Anywho, I love places especially small towns, where most people are native and everyone knows each other and there's so much character. Transplants are cool, I mean, I am one, but too many transplants really zaps away a local vibe and charm. Its just not the same if most people in the community did not grow up there. It doesn't feel as homey. Thats why a lot of towns along the Florida coast feel so soulless to me. Its mostly retirees and transplants. You don't get that "down home" feeling in towns like that.
I think many small towns have a ton of character (more so than your typical big box suburb) but big international cities tend to have even more, especially with the prevalence of various ethnic communities (Chinatowns, Japantowns, Little Italys, etc.)

I also think a lot of transplants who have an overly positive or negative attitude towards their former location tends to give other transplants a bad name, especially California transplants from my experience (since I used to live there as well.) It's harder to take you seriously when you're constantly raving about the great weather back home or complaining about the astronomical cost of living, so please try to be more objective when your representing your previous location when you've transplanted to a new place.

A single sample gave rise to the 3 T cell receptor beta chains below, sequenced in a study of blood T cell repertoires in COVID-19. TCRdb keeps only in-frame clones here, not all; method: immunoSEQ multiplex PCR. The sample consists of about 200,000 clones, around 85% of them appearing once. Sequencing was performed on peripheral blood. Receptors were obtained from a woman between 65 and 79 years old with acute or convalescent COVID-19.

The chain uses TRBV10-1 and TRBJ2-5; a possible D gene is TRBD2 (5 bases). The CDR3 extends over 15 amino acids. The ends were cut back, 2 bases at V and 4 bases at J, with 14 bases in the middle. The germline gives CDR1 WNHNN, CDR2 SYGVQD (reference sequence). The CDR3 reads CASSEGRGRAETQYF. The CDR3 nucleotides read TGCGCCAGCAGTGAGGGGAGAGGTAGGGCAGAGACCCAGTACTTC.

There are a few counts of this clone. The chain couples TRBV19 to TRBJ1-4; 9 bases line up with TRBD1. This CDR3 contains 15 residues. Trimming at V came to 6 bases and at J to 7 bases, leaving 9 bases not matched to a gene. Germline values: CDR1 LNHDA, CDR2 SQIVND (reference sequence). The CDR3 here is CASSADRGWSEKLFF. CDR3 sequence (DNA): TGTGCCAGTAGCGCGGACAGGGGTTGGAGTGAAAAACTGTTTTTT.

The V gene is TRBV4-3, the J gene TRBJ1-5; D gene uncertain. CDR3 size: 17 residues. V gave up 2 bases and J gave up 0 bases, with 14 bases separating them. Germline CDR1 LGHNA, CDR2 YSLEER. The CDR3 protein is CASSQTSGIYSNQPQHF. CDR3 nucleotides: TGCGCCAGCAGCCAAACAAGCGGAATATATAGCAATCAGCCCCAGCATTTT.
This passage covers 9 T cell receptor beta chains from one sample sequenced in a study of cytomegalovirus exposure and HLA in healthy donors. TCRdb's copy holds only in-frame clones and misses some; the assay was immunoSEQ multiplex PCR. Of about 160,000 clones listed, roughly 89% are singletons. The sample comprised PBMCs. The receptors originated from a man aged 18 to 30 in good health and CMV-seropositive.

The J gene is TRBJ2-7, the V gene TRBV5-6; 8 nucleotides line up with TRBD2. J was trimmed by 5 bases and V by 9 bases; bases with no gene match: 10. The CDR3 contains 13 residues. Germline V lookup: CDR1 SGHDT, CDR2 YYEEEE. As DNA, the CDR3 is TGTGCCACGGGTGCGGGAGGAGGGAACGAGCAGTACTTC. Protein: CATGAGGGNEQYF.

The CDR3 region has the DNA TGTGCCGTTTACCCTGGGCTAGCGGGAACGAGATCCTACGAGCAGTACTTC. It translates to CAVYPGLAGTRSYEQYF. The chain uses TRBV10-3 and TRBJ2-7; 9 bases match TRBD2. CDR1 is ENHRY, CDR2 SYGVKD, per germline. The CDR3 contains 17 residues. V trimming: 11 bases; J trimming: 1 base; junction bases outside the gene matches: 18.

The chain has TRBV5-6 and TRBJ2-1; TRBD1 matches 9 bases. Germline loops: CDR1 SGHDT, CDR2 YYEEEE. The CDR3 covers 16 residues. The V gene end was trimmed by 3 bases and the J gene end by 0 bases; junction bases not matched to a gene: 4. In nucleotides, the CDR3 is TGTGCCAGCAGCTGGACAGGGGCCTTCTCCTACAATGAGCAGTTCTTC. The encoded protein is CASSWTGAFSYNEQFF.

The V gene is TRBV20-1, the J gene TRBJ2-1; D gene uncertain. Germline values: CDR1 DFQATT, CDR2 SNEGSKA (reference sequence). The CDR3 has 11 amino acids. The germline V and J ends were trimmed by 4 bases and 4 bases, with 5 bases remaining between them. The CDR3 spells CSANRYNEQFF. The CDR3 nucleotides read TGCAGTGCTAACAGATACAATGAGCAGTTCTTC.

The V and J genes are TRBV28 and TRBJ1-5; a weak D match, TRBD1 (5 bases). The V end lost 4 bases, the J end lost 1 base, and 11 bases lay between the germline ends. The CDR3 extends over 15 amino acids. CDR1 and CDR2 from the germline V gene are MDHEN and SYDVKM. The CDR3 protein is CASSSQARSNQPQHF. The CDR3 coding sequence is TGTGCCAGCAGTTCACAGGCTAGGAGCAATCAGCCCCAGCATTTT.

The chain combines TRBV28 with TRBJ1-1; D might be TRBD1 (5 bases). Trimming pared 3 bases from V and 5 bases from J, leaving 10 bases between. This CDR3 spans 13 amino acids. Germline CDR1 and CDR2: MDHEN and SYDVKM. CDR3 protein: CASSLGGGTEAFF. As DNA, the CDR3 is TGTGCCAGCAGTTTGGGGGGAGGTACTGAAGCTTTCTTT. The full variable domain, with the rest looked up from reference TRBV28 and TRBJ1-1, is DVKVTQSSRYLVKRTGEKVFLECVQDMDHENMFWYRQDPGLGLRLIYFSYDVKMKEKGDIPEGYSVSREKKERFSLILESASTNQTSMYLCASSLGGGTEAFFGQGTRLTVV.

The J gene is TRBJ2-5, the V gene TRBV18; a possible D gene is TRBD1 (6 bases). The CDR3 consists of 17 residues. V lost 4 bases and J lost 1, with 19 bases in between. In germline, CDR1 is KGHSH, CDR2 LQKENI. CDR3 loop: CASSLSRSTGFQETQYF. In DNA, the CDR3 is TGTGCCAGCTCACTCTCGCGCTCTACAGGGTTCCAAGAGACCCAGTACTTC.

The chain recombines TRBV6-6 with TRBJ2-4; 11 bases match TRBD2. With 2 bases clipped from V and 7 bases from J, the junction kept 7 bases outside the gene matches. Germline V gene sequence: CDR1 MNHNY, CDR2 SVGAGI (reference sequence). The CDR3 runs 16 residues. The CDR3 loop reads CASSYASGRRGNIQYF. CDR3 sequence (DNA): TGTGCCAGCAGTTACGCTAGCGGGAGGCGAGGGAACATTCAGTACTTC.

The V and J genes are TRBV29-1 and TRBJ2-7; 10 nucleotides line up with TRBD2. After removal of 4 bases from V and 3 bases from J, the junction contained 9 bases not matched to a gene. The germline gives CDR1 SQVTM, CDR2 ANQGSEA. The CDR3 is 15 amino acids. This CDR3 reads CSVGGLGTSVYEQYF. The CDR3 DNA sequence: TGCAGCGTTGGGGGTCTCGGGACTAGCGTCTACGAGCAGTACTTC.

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Old 08-01-2017, 12:51 PM
 
75 posts, read 59,322 times
Reputation: 138
I live in Seattle and I am actually from Seattle which makes me pretty rare in Seattle these days with all of the transplants. As much as I like being a native, I think it is cooler to be a transplant because as a transplant you actually chose to live there. As a native, you never chose to be born and raised where you were born and raised. I never chose to be born and raised in Seattle. Seattle just happens to be where my mom gave birth to me and where my parents chose to raise me. I like the idea of moving away from Seattle because whichever city I chose to move to will be a city that I chose and not a city that was given to me. So I think that being a transplant feels more special. However, I do feel that it was special to have lived in Seattle during the 1980's and 1990's before Seattle got ruined.